Dominique Gonzalez-Foerster



French artist Dominique Gonzalez-Foerster (born 1965) is familiar to the public from group exhibitions in Kunsthalle Zürich. In 2002, she participated in the «No Ghost just a Shell» show in which artists created multiple personalities for Manga figure Ann Lee. In «A Room is a World» (2001), one of the works was displayed with which Gonzalez-Foerster first made a name for herself, namely one of her «chambres». These works (atmospheric room-filling installations that pay homage to figures from literature, the movie world or relate the artist’s biography), address, as do all her projects and enterprises, the relationship between individual and surroundings. Not only do they reflect the decisive influences that shape us but also the attendant recollections, projections and dreams.

Since the 1990s, her oeuvre has become more diverse. Alongside film projects, photographs, room installations and numerous collaborations with colleagues such as Pierre Huyghe, Philippe Parreno, Liam Gillick, Rirkrit Tiravanija and Ange Leccia, she has also designed scenic arrangements for concerts (e.g., for the performance of chanson-singer Christophe), built a house for a collector in Tokyo, transformed the Parisian «Bonne Nouvelle» subway station into a cinematic ideal world, and even created large-scale displays for the Balenciaga stores in New York and Paris.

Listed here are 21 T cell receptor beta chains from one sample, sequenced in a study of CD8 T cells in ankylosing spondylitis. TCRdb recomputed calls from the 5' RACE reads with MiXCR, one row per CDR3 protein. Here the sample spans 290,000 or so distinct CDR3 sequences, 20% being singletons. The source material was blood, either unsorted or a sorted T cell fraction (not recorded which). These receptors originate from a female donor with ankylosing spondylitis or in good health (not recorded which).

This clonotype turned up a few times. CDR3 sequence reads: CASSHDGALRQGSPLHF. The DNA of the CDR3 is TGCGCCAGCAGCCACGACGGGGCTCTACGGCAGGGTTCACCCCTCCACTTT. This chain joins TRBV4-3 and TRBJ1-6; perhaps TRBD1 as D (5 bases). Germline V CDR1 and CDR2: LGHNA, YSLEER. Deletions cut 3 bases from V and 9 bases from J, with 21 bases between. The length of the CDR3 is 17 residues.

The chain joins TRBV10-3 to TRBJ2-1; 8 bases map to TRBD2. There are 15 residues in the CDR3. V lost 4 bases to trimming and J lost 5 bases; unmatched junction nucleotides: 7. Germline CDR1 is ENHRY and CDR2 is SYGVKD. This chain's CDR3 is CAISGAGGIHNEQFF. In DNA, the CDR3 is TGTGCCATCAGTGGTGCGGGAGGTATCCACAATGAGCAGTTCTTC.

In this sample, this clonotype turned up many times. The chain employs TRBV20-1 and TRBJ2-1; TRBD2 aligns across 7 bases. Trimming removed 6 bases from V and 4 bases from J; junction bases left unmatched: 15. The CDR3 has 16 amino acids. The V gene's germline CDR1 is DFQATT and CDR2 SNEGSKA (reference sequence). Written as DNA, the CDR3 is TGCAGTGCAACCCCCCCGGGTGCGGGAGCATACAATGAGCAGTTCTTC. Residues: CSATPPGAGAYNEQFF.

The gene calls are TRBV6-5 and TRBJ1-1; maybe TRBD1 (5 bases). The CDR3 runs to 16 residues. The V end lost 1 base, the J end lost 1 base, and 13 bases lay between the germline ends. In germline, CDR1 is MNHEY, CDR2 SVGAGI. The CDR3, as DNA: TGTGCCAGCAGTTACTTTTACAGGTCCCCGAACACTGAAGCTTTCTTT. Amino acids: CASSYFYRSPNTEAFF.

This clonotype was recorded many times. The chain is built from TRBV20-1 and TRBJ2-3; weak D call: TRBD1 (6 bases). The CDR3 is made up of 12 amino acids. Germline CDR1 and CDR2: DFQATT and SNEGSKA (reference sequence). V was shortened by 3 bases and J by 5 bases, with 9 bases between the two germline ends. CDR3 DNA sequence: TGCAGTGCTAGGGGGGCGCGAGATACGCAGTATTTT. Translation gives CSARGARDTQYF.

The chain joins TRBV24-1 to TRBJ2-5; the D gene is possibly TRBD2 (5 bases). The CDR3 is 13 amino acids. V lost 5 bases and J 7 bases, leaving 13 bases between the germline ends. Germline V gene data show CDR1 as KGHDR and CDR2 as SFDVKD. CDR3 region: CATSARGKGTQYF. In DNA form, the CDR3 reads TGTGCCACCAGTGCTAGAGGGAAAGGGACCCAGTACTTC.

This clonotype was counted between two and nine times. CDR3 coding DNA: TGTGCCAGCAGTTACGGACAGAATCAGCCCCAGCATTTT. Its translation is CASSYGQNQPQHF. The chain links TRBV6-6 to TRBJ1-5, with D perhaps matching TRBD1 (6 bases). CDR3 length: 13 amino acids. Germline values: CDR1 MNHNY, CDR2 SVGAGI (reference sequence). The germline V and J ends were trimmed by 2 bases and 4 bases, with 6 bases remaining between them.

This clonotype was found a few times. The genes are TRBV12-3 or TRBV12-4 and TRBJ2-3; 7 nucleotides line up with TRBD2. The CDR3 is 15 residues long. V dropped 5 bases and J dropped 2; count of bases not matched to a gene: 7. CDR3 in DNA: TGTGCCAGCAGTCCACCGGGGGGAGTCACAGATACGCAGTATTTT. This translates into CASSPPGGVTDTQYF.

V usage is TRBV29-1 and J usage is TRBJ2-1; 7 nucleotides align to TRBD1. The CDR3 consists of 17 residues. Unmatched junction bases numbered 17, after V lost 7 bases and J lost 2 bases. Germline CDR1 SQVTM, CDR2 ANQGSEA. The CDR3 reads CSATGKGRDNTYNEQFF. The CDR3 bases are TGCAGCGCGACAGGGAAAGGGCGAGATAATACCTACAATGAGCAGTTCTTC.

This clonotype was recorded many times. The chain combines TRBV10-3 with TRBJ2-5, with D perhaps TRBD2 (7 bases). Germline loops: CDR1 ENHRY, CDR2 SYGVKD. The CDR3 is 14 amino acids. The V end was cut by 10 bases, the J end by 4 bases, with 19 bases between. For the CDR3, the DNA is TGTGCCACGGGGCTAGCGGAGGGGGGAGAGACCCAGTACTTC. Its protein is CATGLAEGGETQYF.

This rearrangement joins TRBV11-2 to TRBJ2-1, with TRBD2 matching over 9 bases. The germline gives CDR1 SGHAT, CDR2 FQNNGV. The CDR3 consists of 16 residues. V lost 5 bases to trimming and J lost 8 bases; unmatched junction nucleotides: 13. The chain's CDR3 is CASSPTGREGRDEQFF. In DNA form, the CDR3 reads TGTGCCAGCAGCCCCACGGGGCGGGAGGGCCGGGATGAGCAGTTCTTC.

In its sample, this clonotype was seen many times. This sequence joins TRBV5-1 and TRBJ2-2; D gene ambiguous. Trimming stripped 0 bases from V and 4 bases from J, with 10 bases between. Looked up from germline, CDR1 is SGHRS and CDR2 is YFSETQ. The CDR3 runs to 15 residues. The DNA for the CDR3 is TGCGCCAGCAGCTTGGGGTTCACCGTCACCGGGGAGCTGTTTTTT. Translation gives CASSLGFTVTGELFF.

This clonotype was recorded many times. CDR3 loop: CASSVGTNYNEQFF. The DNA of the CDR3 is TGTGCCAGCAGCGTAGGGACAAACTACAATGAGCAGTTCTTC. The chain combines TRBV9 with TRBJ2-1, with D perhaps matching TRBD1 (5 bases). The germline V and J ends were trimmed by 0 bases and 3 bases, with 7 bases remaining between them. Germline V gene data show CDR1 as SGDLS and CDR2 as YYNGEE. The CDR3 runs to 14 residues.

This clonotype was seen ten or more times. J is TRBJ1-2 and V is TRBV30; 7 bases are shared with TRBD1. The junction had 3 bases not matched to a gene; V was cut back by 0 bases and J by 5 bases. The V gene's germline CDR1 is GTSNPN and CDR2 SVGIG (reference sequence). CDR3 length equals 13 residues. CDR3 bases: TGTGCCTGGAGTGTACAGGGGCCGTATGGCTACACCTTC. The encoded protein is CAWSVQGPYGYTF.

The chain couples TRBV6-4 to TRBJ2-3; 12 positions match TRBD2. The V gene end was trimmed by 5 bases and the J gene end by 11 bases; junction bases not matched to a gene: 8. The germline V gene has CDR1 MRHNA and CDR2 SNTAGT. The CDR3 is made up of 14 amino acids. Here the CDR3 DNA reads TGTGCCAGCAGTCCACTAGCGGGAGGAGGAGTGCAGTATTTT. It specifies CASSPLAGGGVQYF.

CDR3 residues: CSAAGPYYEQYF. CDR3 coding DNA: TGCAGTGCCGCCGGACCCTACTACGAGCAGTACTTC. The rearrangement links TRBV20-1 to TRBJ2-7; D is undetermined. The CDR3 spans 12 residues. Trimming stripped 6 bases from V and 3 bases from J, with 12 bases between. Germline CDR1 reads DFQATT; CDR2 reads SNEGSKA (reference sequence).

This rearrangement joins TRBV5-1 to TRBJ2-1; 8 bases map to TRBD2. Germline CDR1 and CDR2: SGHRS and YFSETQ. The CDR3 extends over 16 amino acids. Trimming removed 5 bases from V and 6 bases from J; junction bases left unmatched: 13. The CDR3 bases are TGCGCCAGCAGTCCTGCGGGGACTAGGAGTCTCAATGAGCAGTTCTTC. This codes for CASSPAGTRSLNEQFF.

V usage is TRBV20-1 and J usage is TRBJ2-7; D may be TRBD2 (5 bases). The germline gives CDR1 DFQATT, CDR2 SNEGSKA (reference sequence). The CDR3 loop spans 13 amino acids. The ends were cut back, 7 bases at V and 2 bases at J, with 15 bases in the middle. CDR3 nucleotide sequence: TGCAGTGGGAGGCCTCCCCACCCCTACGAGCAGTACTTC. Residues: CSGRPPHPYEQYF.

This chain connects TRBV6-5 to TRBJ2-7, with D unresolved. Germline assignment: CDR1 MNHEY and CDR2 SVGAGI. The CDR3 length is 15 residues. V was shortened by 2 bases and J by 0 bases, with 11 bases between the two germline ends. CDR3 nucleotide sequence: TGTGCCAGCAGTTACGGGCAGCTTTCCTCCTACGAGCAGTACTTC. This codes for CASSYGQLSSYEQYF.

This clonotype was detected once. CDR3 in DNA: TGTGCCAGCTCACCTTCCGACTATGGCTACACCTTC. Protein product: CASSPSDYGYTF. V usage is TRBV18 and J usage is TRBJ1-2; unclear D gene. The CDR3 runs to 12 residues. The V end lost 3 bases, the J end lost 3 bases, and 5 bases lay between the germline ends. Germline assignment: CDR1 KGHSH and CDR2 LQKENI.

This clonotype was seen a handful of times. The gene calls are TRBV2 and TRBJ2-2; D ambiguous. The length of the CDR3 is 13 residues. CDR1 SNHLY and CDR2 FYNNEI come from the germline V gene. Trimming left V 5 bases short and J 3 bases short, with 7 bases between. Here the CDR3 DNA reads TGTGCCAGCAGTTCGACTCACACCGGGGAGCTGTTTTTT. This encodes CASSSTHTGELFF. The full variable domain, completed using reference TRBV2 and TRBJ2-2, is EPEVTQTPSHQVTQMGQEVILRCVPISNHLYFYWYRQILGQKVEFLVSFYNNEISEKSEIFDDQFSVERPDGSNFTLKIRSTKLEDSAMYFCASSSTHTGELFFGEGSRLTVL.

Dominique Gonzalez-Foerster, who was awarded the «Prix Marcel Duchamp» in 2003, and delighted visitors to the «Documenta» in Kassel in 2002 with her «Parc – plan d'évasion», a true hybrid of cultures, aesthetic codes and exotic worlds of fantasy woven into the piece of parkland, is now presenting her oeuvre in a comprehensive exhibition in the Kunsthalle Zurich. It will take the form of four large environments or room installations. It is central to Gonzalez-Foerster’s approach to use locations that are simultaneously intimate and visionary to augment both space and the way we experience it. She likewise views collaboration as an extension of own space, and has teamed up with Peter Fischli and David Weiss for this show. The two artists are not only co-curators but also collaborated on the book accompanying the exhibition, which is entitled «Alphavilles?». Over some 200 pages, it features views of cities: a compendium from Acapulco to Zurich, a subjective photo album, a fictional dream and a journey round the world.